Here’s something: Did you know that the sedentary lifestyle of your average bivalve has caused it to develop a very simple nervous system, a nervous system so simple that it does not even include a brain? As those of you with access to Wikipedia know, bivalves are aquatic mollusks with two-part symmetrical shells. Popular bivalves include our friends the scallop, clam, oyster and mussel. Although scallops can swim, most bivalves spend their lives firmly attached to flat surfaces or buried in the sand, feeding themselves by siphoning off passing particles, reproducing asexually, and getting by just fine without a functioning brain. The more I learn about bivalves, the more they remind me of my high school friend Reuben.
Did you know that oysters change sex during their lifetime, starting out as males and usually ending up as females? And did you know that scallops have a series of blue eyes that, although rather weak, are capable of detecting light and movement?
Bivalves should never be confused with arthropods, of course, as I did recently when I mentioned that I enjoyed eating clams, oysters, scallops, mussels and crabs, and was gently but firmly reminded that crabs are not bivalves like the rest of my dining wish list. Crabs are arthropods. In fact, 75 percent of all animal life on earth falls within the arthropod family, a remarkably adaptable and enduring family that includes crustaceans such as crabs, lobsters, crayfish and shrimp, and also spiders, mites and insects. Did you know that aquatic arthropods are as prevalent in the world’s oceans as insects are on the earth’s surface? No wonder submarines don’t have windshields, With no underwater gas stations between here and North Korea, there’d be no way to clean the accumulated squashed aquatic arthropods from the sub’s windshield after a long cruise without sending out a sailor in a diving suit with a scraper and a squeegee.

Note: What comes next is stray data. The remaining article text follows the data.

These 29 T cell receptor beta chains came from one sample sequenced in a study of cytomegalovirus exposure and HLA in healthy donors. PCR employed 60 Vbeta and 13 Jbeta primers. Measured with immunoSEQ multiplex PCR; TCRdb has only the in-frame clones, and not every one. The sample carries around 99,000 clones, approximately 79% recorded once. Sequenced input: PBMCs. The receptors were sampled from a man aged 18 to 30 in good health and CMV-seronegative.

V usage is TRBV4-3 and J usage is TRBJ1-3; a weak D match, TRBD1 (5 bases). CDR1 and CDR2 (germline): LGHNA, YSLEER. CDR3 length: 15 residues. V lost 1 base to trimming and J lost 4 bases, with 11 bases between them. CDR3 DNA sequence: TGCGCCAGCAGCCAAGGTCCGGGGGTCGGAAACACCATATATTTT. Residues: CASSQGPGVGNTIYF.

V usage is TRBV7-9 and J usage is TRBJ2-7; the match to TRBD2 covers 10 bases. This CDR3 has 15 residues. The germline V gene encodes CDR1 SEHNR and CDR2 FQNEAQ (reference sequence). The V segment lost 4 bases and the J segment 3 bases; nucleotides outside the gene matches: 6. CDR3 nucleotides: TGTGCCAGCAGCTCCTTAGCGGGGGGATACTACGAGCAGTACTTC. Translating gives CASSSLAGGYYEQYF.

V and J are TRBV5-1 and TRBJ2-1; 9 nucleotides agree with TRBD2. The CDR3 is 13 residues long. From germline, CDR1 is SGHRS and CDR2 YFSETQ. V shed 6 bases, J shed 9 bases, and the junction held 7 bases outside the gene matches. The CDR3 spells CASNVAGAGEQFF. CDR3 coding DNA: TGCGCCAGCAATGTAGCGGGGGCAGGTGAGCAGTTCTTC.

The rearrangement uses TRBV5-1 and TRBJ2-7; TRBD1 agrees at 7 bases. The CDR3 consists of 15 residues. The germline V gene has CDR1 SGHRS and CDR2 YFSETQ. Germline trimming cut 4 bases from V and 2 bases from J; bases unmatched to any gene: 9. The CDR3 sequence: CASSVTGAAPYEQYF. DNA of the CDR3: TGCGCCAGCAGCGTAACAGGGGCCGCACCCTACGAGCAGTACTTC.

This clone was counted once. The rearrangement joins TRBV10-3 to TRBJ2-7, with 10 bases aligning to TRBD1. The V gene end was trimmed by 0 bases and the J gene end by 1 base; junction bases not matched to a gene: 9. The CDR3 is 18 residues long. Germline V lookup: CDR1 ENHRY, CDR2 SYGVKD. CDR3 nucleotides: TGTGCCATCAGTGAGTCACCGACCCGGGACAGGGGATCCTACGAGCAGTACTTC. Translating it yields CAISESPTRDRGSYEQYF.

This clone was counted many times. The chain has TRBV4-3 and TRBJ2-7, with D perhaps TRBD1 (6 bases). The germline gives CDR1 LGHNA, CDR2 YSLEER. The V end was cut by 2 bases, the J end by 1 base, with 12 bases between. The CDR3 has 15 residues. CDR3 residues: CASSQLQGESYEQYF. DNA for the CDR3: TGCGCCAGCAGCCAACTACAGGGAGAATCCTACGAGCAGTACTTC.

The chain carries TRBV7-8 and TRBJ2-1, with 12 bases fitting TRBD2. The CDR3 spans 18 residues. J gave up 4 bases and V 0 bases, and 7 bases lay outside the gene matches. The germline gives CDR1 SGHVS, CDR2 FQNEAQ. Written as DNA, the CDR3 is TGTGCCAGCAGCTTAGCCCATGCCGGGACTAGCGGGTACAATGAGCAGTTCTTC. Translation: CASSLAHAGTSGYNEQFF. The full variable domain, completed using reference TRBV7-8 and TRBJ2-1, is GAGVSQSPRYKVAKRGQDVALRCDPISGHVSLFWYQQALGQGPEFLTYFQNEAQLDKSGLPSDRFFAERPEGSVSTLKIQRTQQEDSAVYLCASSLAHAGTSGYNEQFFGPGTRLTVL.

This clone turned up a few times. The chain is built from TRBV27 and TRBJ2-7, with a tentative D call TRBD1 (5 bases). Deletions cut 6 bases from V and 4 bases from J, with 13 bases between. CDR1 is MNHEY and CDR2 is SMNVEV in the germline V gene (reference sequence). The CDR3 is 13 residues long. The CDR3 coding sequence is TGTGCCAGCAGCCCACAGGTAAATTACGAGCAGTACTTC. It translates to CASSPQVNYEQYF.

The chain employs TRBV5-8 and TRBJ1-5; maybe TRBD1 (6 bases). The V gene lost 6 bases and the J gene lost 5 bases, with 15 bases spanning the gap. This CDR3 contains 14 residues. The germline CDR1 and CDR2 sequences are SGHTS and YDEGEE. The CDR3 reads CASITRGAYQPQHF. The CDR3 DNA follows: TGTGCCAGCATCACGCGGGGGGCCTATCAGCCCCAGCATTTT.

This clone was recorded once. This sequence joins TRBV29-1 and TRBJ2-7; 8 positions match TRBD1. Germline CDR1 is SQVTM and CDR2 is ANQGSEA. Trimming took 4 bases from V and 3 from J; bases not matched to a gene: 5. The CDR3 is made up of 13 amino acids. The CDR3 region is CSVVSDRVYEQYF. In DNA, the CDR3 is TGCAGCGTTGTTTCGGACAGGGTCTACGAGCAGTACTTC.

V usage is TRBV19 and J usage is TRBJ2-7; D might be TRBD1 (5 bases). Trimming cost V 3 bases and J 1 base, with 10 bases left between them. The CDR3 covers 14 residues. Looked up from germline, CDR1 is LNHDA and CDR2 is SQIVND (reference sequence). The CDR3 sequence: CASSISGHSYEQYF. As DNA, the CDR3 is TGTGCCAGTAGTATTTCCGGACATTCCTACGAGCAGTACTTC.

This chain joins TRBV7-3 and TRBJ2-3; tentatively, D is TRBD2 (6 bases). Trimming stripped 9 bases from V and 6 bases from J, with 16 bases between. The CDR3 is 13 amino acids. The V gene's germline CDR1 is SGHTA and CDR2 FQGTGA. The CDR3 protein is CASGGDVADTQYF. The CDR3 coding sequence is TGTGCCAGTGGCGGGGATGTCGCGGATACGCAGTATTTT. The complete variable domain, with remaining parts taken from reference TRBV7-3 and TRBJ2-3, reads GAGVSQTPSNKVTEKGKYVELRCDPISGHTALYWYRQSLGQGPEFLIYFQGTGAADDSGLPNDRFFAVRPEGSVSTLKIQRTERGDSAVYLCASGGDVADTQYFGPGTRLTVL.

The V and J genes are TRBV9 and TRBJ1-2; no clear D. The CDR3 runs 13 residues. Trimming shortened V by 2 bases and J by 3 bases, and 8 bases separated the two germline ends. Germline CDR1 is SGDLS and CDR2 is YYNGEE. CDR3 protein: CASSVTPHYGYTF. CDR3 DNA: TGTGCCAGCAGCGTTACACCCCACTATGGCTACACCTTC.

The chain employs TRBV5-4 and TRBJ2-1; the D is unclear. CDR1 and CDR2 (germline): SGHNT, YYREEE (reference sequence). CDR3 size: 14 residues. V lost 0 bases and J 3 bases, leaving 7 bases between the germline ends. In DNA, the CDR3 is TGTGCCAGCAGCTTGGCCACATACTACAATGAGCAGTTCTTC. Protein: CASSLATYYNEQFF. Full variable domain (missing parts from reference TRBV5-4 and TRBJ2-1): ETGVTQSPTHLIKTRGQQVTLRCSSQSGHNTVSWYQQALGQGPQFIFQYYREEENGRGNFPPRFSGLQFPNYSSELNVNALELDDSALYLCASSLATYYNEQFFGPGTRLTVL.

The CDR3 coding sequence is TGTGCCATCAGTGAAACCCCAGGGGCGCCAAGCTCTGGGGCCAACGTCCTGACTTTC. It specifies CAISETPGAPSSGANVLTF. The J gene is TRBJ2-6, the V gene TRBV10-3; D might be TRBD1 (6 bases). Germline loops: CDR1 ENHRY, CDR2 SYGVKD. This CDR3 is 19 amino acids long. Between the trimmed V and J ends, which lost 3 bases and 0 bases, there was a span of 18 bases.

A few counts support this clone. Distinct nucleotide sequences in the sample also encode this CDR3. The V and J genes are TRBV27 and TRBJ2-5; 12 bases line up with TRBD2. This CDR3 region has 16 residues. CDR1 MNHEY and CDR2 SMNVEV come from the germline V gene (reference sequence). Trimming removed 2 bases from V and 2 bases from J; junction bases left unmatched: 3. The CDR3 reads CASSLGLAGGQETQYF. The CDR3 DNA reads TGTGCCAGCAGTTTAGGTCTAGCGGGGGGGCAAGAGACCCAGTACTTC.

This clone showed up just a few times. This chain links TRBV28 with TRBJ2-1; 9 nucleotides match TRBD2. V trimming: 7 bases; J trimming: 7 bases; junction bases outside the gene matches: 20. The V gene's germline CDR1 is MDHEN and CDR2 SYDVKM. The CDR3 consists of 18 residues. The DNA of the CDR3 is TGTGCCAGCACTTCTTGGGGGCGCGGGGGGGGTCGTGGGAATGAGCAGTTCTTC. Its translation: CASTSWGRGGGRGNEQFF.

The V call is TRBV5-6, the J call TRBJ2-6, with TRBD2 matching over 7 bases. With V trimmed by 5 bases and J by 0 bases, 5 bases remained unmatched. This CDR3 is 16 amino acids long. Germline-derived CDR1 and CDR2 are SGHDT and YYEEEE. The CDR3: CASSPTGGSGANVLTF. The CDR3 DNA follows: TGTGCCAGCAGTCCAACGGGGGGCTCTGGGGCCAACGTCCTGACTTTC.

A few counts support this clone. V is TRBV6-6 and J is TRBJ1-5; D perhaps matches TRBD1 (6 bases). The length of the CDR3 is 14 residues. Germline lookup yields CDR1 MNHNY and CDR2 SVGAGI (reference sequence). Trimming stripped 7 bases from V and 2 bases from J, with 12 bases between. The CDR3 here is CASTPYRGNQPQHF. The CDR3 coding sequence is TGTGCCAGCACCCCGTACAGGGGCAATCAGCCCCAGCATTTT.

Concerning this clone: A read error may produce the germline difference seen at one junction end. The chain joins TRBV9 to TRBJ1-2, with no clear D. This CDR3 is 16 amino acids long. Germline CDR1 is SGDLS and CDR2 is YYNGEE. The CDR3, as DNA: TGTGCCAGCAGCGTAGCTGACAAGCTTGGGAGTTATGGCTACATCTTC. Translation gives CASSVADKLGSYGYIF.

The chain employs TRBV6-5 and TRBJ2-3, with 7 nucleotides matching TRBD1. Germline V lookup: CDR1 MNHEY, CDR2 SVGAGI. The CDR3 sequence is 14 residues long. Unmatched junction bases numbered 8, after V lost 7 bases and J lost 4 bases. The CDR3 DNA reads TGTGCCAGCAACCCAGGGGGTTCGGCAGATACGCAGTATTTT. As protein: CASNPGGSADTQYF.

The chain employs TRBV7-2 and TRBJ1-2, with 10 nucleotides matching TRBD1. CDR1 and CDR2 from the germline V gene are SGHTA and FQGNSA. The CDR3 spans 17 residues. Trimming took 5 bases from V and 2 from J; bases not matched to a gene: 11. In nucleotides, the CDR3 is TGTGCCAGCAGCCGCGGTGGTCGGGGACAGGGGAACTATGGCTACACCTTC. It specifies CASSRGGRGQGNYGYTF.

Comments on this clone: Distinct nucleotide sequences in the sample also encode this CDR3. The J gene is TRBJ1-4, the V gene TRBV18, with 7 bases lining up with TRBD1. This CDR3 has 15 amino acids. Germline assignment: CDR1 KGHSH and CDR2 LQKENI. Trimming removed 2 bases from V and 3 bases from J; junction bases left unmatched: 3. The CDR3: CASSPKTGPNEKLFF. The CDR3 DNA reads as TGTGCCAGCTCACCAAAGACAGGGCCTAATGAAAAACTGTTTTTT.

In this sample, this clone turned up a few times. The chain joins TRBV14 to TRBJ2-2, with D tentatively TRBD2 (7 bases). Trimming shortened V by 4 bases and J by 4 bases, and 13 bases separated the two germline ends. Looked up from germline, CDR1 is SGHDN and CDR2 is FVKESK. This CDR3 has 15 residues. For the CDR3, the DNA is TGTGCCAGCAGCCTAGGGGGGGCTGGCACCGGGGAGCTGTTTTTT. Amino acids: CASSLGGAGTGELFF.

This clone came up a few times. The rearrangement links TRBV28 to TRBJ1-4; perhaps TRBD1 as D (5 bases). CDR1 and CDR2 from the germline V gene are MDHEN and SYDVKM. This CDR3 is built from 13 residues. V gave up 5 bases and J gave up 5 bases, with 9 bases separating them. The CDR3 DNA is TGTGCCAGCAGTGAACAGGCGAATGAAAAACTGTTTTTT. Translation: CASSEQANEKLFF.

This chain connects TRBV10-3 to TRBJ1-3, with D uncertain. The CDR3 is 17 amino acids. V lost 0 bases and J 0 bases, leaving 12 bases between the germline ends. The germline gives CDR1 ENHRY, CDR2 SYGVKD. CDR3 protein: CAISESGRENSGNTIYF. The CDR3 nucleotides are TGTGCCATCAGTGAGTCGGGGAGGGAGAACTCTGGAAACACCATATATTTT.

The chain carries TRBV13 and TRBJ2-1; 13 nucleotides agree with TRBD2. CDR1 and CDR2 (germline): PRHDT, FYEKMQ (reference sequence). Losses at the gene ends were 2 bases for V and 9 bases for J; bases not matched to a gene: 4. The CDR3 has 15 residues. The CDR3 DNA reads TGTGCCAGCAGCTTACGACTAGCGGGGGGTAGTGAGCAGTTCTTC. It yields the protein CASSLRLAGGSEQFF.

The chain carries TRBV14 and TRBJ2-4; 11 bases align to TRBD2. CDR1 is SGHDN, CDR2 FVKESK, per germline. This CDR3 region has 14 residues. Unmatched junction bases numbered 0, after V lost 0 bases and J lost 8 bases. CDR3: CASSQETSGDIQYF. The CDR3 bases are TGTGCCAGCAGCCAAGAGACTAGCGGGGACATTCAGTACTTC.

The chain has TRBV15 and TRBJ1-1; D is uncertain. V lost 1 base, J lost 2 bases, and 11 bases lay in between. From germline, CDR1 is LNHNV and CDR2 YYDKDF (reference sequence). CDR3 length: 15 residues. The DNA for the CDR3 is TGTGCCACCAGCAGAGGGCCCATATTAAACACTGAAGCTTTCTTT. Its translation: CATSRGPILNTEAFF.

Aquatic arthropods include their fair share of odd ducks. The barnacle, for instance, is a shrimp-like animal that spends its life in a limestone house with its head cemented to a hard surface while it uses its foot to kick food into its mouth. (Again, the resemblance to my friend Reuben is just uncanny). And how about the wacky parasitic wing of the arthropod family, an incestuous backwater swamp of a sub-phylum that includes such lovely creatures as sea lice, fish lice, whale lice and tongue worms.
I took a crash course in bivalve morphology in anticipation of attending last weekend’s Bivalve Bash up in Bow, on the tidelands of Taylor Shellfish Company near Larrabee State Park.
The bash is an annual celebration of tidelands and bivalves and associated pleasures, and features such exciting activities as oyster shuffleboard, an oyster shell sculpture contest, crab races and a Low Tide Mud Race through the knee-deep, sucking low-tide mud and muck of Samish Bay. Somewhat experienced mud runners duct tape their running shoes to their feet before the start of the Mud Race. Truly experienced mud runners stay the hell away from the race entirely. There are also educational exhibits and opportunities to handle tidal residents such as sea stars, sea urchins and a sizable geoduck clam who, judging by his rather rude and peevish behavior, did not seem to enjoy being handled at all. But what the Bivalve Bash mainly features is multiple opportunities to consume bivalves in all their many glories. The bash has booths offering fresh raw oysters on the half shell, barbecued oysters, curried mussels, steamed clams, roasted corn on the cob and fry bread. (I realize corn and fry bread are neither bivalves nor arthropods, but I had some of each anyway).
We left the bash before the festivities moved to Edison that night for the Samish Bay Invitational Professional Oyster Shucking Championship at the Long Horn Saloon, so I can’t report on who won the competition. But when you’re talking about shucking oysters in a saloon, I’d venture to say that there really are no losers. Except for the oysters, of course. But if oysters had any brains, they’d be arthropods.